The Principles of Political Economy

Henry Sidgwick

Book III

Chapter IX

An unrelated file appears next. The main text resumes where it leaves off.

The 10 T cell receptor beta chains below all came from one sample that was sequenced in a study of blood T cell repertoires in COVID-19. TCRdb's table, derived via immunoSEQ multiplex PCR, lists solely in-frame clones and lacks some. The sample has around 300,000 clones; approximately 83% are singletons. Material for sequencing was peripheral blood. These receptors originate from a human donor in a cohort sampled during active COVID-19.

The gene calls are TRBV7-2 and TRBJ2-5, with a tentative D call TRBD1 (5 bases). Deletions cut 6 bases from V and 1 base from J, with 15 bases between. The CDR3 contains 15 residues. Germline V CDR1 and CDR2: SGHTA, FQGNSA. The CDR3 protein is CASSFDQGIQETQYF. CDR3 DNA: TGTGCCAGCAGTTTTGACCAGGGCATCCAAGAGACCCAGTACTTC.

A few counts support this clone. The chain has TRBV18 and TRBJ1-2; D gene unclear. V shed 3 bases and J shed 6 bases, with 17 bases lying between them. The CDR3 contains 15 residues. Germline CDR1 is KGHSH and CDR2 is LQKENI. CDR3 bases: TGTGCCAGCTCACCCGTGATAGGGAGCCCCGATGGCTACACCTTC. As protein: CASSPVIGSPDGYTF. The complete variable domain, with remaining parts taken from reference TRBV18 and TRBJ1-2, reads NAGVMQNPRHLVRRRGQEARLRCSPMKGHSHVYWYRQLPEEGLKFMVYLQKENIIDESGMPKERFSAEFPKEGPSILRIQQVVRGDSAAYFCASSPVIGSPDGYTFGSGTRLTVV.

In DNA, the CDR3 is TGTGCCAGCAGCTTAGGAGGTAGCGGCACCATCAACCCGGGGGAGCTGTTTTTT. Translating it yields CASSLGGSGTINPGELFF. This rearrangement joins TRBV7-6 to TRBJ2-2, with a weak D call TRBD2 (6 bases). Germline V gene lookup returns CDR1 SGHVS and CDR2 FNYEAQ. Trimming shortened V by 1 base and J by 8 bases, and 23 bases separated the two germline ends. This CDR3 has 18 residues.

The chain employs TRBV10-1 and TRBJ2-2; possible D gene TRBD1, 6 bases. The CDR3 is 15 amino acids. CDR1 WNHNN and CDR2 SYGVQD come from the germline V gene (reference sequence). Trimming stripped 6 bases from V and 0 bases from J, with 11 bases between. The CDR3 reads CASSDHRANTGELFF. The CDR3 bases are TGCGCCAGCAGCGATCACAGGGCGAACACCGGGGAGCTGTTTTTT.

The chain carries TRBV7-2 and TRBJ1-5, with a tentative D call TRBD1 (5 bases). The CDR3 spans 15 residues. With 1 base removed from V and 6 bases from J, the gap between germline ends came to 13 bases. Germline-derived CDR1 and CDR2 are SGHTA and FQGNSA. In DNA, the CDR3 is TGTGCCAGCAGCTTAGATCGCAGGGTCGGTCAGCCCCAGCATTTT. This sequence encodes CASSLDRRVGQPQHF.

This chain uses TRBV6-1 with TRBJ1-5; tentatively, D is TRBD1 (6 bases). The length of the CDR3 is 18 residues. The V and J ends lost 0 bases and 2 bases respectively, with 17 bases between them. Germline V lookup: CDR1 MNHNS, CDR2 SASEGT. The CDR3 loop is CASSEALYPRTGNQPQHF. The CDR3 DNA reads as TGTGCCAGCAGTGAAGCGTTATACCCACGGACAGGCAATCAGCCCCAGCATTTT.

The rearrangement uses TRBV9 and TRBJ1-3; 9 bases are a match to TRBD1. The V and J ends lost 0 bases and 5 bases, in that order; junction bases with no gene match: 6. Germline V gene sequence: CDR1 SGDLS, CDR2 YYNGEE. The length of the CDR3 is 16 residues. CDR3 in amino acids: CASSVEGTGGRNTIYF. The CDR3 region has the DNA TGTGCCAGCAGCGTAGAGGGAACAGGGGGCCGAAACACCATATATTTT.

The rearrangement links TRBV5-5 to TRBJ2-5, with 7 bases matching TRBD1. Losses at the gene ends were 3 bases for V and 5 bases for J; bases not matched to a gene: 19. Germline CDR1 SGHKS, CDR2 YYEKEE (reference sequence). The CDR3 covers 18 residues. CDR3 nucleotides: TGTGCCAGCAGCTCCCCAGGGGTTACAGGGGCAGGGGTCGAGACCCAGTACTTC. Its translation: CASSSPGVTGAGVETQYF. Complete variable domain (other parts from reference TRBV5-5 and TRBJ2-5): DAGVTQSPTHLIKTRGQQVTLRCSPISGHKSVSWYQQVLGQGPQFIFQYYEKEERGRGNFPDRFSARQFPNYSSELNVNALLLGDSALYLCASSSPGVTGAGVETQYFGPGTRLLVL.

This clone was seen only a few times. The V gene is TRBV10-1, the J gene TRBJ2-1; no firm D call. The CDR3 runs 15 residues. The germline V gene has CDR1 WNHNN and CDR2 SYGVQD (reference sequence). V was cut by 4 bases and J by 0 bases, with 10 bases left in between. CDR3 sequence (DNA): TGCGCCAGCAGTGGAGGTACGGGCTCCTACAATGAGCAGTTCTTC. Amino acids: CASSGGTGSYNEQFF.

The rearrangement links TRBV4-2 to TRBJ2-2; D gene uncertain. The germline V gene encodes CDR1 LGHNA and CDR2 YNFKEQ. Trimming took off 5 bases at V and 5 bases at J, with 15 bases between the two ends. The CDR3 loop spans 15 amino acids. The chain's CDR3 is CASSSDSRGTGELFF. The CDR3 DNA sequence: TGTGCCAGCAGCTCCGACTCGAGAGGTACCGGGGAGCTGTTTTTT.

§5. Ever since Christianity has been the established religion of Europe, thoughtful and conscientious rich persons have found a serious difficulty in providing themselves with perfectly satisfactory arguments in support of the customs of luxurious private expenditure to which they have commonly conformed, in view of the obvious happiness that might be produced by devoting their superfluous wealth in some way to increase the scanty income of the poor; and it is a matter of some interest to consider how far modern Political Economy has diminished or increased this difficulty. I conceive that it has operated to a considerable extent in both directions; so that its resultant effect is rather hard to ascertain. On the one hand, it has exploded the comfortable belief that the luxurious expenditure of the rich is on the whole the source of wages to the poor;---it has pointed out that though labour is no doubt employed in making the luxuries, still if the money spent in them were given to the poor, labour would be no less employed in making the additional comforts of the latter; they would get, speaking broadly, the same wages and the gifts as well. Again, apart from any particular doctrines, the general habit of contemplating society in its economic aspect tends to impress powerfully on the mind the great waste of the material means of happiness that is involved in the customary expenditure even of the most respectable rich persons. On the other hand, though Political Economy has hardly had anything positively new to teach to experienced persons with regard to the dangers of almsgiving, it has certainly tended to make the common view of these dangers more clear, definite and systematic. It has impressed forcibly on instructed minds the general rule that if a man's wants are supplied by gift when he might have supplied them himself by harder work and greater thrift, his motives to industry and thrift tend to be so far diminished; and not only his motives, but the motives of all persons in like circumstances who are thereby led to expect like gifts for themselves. If, indeed, almsgiving could be confined to the relief of distress against which provision could not have been made, this danger would be eliminated; but it is obvious that any important and widespread source of distress, though perhaps incapable of being foreseen in any particular case, is---by the very fact of its frequency and importance---capable of being foreseen as a general probability, so that provision may be made against it by insurance or otherwise. If, finally, it be said that the poorest class of labourers have no superfluous wealth from which to make such provision, Political Economy answers with undeniable force that they can at any rate defer the responsibility of increasing the population until they have saved the minimum required for security against the pecuniary demands of ordinary misfortunes. It is no doubt possible for an almsgiver in particular cases to convince himself that his gift is not likely to entail any material encouragement to improvidence; but he can rarely be quite sure of this; and the general sense that care and knowledge are required even to minimize the danger has caused almsgiving to be now regarded as a difficult art, instead of the facile and applauded indulgence of the pleasurable impulses of benevolence that it once seemed to be. From such an art selfish, inert, or frivolous persons, if duly instructed, have a natural disposition to keep altogether aloof. But there is reason to hope that, in minds of nobler stamp, the full perception of the difficulties and risks attending the voluntary redistribution of wealth will only act as a spur to the sustained intellectual activity required for the successful accomplishment of this duty.

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